ZOMG i got my cat cam code to work!!!

/**
* Getting Started with Capture.
*
* Reading and displaying an image from an attached Capture device.
*/
import processing.serial.*;
String inString;  // Input string from serial port
int lf = 10;      // ASCII linefeed
Serial myPort;
int val;
import processing.video.*;
float pot;
float ping;
float threshold;

Capture cam;

void setup() {
size(640, 480);
frameRate(15);
// List all the available serial ports:
println(Serial.list());
myPort = new Serial(this, Serial.list()[13], 9600);
myPort.bufferUntil(lf);
String[] cameras = Capture.list();

if (cameras.length == 0) {
println(“There are no cameras available for capture.”);
exit();
}
else {
println(“Available cameras:”);
for (int i = 0; i < cameras.length; i++) {
println(cameras[i]);
}

// The camera can be initialized directly using an element
// from the array returned by list():
cam = new Capture(this, cameras[0]);
// Or, the settings can be defined based on the text in the list
//cam = new Capture(this, 640, 480, “Built-in iSight”, 30);

// Start capturing the images from the camera
cam.start();
}
}

void draw() {
if (cam.available() == true) {
cam.read();
}

image(cam, 0, 0);
//the potentiometer changes the threshold of the ping sensor, the ping sensor threshold is set via the potentiometer.
//potentiometer number = ping sensor threshold
//first number sets threshold
//inString
// Ping sensor threshold  = catinview

// if (keyPressed && key == ‘s’)
// if (inString<catinview){
//if (inValueInCM < catinview ) {

//delay 100 seconds
}
// The following does the same as the above image() line, but
// is faster when just drawing the image without any additional
// resizing, transformations, or tint.
//set(0, 0, cam);

void serialEvent(Serial p) {
inString = p.readString();
inString=trim(inString);
int sensors[] = int(split(inString, ‘,’));
// print out the values you got:
for (int sensorNum = 0; sensorNum < sensors.length; sensorNum++) {
println(“Sensor ” + sensorNum + “: ” + sensors[sensorNum] + “\t”);

if (sensors.length > 1) {
pot = sensors[0];
ping = sensors[1];

if (ping<pot) {
println(“I GOT YOU CAT!!”);
saveFrame(“test-######.png”);
}
}
}

//println(“stringvalue: “+inString);

//toms stuff don’t lose
// toms int i=0;
/*try {
i =Integer.parseInt(trim(inString));
} catch (Exception e) {
println(“Not parsed”);
}*/
//toms i = int(trim(inString));
}

 

 

and arduino code (i also added sound to the other one)

 

/* HC-SR04 Sensor
https://www.dealextreme.com/p/hc-sr04-ultrasonic-sensor-distance-measuring-module-133696
This sketch reads a HC-SR04 ultrasonic rangefinder and returns the
distance to the closest object in range. To do this, it sends a pulse
to the sensor to initiate a reading, then listens for a pulse
to return. The length of the returning pulse is proportional to
the distance of the object from the sensor.
The circuit:
* VCC connection of the sensor attached to +5V
* GND connection of the sensor attached to ground
* TRIG connection of the sensor attached to digital pin 2
* ECHO connection of the sensor attached to digital pin 4

Original code for Ping))) example was created by David A. Mellis
Adapted for HC-SR04 by Tautvidas Sipavicius

This example code is in the public domain.
tweek by Amelia Winger-Bearskin ITP 2013
*/
int potPin = A0;    // select the input pin for the potentiometer
int redled = 9;
int greenled=10;// select the pin for the LED
int potValue = 0;  // variable to store the value coming from the sensor

const int trigPin = 12;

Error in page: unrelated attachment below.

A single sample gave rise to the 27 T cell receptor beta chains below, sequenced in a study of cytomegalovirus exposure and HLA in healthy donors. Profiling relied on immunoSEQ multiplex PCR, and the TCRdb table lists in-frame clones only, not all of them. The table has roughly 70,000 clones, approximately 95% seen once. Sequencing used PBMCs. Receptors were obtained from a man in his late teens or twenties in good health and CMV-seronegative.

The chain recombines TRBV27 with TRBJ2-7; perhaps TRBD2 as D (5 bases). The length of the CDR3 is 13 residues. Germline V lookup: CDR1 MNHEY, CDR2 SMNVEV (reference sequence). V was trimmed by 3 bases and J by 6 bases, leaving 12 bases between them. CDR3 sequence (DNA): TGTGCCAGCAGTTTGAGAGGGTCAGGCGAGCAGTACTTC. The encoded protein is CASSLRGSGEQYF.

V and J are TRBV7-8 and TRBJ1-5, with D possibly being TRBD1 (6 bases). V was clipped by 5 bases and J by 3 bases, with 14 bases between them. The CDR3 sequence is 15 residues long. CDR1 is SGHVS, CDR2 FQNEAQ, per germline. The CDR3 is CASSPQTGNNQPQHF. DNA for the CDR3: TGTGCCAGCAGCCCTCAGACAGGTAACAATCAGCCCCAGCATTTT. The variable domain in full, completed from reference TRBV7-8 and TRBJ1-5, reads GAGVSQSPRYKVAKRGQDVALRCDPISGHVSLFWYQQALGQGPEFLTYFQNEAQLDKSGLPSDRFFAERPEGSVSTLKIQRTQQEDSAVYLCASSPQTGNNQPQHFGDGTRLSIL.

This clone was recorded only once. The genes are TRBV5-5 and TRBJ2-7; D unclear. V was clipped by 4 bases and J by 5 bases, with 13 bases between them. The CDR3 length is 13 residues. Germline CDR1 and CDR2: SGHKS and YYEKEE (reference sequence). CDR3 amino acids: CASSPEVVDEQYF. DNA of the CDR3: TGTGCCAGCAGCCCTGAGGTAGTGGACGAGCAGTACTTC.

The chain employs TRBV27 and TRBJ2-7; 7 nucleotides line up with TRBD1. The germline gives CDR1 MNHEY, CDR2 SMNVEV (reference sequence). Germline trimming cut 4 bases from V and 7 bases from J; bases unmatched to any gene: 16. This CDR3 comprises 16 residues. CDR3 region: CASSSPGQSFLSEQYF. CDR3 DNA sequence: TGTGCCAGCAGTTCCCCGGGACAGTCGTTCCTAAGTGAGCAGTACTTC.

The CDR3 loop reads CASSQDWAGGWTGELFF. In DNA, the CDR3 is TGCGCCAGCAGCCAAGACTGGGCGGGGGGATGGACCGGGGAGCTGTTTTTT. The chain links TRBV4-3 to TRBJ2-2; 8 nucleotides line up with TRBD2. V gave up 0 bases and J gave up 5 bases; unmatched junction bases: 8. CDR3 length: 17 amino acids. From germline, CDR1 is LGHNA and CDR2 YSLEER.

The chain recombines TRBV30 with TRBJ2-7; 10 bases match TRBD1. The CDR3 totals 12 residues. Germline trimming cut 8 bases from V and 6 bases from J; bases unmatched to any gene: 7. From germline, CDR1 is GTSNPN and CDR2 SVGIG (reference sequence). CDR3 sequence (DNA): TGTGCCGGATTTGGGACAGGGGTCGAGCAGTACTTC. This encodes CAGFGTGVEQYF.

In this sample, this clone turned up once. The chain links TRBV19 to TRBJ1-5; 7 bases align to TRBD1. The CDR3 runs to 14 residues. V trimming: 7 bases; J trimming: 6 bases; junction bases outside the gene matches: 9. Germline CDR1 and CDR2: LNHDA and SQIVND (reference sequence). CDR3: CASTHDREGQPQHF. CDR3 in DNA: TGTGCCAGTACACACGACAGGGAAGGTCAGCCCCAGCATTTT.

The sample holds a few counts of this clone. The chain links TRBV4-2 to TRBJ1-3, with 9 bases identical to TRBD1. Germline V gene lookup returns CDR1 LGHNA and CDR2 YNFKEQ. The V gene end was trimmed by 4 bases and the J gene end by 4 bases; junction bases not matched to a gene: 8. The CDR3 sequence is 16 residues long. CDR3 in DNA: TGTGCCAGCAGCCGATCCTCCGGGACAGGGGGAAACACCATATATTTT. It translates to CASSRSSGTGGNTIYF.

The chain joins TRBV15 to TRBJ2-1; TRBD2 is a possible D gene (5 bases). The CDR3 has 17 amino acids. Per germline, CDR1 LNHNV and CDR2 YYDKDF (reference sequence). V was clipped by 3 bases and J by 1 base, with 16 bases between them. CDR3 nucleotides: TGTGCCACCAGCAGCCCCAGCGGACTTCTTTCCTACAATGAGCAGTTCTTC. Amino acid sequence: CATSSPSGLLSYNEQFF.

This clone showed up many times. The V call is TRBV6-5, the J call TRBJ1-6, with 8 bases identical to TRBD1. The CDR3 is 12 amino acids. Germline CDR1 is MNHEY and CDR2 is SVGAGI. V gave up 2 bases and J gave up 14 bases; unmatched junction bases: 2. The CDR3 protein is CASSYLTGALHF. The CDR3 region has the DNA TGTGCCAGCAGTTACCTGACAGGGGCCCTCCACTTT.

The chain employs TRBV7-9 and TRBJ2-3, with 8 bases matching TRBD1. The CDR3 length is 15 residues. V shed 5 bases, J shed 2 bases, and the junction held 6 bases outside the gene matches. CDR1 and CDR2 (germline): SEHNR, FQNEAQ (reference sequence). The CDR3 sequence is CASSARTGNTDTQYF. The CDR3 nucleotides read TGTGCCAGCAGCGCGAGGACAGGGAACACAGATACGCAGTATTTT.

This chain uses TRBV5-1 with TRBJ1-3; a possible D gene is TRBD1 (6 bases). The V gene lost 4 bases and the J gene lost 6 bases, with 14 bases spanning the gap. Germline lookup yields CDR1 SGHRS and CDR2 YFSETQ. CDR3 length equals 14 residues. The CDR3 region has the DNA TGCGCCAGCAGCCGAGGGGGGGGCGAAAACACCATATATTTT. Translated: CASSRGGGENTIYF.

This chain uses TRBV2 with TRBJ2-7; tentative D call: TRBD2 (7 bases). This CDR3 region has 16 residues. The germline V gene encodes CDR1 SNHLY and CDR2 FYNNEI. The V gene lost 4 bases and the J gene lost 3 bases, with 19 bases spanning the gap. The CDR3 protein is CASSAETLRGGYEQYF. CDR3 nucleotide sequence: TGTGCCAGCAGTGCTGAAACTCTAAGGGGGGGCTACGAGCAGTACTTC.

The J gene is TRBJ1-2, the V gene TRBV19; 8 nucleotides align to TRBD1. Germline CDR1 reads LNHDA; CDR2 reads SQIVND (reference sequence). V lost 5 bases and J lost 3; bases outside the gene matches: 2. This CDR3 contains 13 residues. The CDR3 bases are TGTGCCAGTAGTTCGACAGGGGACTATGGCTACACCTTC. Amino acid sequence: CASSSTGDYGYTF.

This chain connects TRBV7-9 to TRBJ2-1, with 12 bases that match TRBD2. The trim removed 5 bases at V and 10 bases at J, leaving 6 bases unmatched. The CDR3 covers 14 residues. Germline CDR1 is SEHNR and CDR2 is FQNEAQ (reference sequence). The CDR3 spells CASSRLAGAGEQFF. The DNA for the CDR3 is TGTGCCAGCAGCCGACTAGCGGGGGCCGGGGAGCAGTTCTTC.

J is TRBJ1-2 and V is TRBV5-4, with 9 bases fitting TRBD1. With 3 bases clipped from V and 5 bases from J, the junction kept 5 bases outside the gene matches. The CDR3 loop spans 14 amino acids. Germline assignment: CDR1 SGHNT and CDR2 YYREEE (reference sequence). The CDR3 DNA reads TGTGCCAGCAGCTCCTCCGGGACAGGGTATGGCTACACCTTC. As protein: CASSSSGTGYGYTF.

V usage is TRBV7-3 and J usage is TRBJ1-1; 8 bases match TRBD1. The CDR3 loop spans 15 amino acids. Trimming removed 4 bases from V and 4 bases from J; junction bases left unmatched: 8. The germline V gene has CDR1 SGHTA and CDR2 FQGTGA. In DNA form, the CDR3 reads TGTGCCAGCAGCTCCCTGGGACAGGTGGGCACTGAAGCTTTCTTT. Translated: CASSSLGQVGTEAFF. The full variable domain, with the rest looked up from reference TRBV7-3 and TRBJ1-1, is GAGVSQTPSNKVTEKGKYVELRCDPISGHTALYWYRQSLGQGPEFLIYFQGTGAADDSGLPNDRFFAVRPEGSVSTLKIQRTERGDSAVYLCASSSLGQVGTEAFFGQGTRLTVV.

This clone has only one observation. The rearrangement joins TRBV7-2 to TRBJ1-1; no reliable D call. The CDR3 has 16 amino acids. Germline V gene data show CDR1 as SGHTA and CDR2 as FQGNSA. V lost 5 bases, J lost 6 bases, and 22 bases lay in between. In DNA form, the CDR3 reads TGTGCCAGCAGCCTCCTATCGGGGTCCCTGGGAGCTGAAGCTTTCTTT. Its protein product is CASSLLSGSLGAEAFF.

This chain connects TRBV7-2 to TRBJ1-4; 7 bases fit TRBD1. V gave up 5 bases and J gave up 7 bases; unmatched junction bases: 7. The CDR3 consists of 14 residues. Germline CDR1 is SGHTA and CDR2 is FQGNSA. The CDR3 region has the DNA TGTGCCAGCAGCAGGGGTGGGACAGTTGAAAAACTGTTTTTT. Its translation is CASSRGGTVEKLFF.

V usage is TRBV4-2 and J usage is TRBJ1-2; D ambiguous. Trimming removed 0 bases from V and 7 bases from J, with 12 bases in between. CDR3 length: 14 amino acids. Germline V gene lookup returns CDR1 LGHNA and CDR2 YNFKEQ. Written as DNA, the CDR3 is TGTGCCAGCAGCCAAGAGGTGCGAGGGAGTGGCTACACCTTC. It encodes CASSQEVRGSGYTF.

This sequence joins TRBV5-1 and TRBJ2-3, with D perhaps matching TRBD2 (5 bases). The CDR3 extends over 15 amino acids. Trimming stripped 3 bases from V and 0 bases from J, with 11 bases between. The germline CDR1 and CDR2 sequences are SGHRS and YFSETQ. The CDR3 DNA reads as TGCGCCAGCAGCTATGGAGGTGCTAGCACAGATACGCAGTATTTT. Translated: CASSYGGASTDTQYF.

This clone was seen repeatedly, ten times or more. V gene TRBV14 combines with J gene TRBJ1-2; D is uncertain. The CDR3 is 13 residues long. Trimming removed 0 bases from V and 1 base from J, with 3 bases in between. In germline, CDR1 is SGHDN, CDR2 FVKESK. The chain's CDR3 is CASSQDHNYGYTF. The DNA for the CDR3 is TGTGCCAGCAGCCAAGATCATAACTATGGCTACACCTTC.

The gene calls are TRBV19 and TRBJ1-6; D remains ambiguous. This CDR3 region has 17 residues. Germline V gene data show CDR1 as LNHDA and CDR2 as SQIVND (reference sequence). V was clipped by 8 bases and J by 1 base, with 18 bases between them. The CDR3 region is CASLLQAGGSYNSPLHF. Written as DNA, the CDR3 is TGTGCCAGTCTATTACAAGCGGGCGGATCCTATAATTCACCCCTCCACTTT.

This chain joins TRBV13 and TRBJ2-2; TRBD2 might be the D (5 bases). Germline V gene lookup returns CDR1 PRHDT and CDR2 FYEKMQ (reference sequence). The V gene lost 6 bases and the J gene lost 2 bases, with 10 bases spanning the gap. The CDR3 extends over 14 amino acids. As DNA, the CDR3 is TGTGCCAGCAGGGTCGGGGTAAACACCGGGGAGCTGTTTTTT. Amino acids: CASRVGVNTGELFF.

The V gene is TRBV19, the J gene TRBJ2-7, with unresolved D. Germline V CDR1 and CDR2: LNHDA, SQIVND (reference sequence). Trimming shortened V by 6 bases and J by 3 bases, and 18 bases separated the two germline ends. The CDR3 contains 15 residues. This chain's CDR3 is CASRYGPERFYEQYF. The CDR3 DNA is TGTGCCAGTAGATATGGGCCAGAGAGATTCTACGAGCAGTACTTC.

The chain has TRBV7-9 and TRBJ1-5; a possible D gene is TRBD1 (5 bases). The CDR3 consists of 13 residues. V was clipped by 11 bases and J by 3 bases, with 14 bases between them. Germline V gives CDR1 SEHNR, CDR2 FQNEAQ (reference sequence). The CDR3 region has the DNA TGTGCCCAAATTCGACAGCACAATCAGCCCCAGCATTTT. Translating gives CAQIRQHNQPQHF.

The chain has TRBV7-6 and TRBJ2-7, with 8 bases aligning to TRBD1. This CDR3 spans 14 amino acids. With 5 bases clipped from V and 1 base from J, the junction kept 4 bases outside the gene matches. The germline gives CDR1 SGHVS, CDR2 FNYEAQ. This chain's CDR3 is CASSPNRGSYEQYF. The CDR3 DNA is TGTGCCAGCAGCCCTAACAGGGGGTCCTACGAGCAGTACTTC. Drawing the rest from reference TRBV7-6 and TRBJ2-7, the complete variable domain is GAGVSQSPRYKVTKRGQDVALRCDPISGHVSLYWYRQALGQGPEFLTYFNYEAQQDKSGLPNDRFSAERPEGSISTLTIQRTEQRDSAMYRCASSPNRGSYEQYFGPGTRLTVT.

const int echoPin = 13;

void setup() {
// initialize serial communication:
Serial.begin(9600);
pinMode(9,OUTPUT);
pinMode(10,OUTPUT);
}
void loop()
{
//potentiomenter info
potValue = analogRead(A0)/4;
Serial.print(potValue);
Serial.print(“,”);
// turn the ledPin on

// digitalWrite(redledPin, HIGH);
// stop the program for <sensorValue> milliseconds:
// digitalWrite(greenledPin, HIGH);
// stop the program for for <sensorValue> milliseconds:
// read the switch input:

// establish variables for duration of the ping,
// and the distance result in inches and centimeters:
long duration, inches, cm;

// The sensor is triggered by a HIGH pulse of 10 or more microseconds.
// Give a short LOW pulse beforehand to ensure a clean HIGH pulse:
pinMode(trigPin, OUTPUT);
digitalWrite(trigPin, LOW);
delayMicroseconds(2);
digitalWrite(trigPin, HIGH);
delayMicroseconds(10);
digitalWrite(trigPin, LOW);

// Read the signal from the sensor: a HIGH pulse whose
// duration is the time (in microseconds) from the sending
// of the ping to the reception of its echo off of an object.
pinMode(echoPin, INPUT);
duration = pulseIn(echoPin, HIGH);

// convert the time into a distance
inches = microsecondsToInches(duration);
cm = microsecondsToCentimeters(duration);
Serial.println(cm);
if (cm<potValue) {
// if the switch is closed:
digitalWrite(redled, HIGH);    // turn on the yellow LED
digitalWrite(greenled, LOW);     // turn off the red LED
}
else {
//if the switch is open:
digitalWrite(redled, LOW);     // turn off the yellow LED
digitalWrite(greenled, HIGH); }   // turn on the red LED

delay(100);

}

long microsecondsToInches(long microseconds)
{
// According to Parallax’s datasheet for the PING))), there are
// 73.746 microseconds per inch (i.e. sound travels at 1130 feet per
// second). This gives the distance travelled by the ping, outbound
// and return, so we divide by 2 to get the distance of the obstacle.
// See: http://www.parallax.com/dl/docs/prod/acc/28015-PING-v1.3.pdf
return microseconds / 74 / 2;

}

long microsecondsToCentimeters(long microseconds)
{
// The speed of sound is 340 m/s or 29 microseconds per centimeter.
// The ping travels out and back, so to find the distance of the
// object we take half of the distance travelled.
return microseconds / 29 / 2;
}

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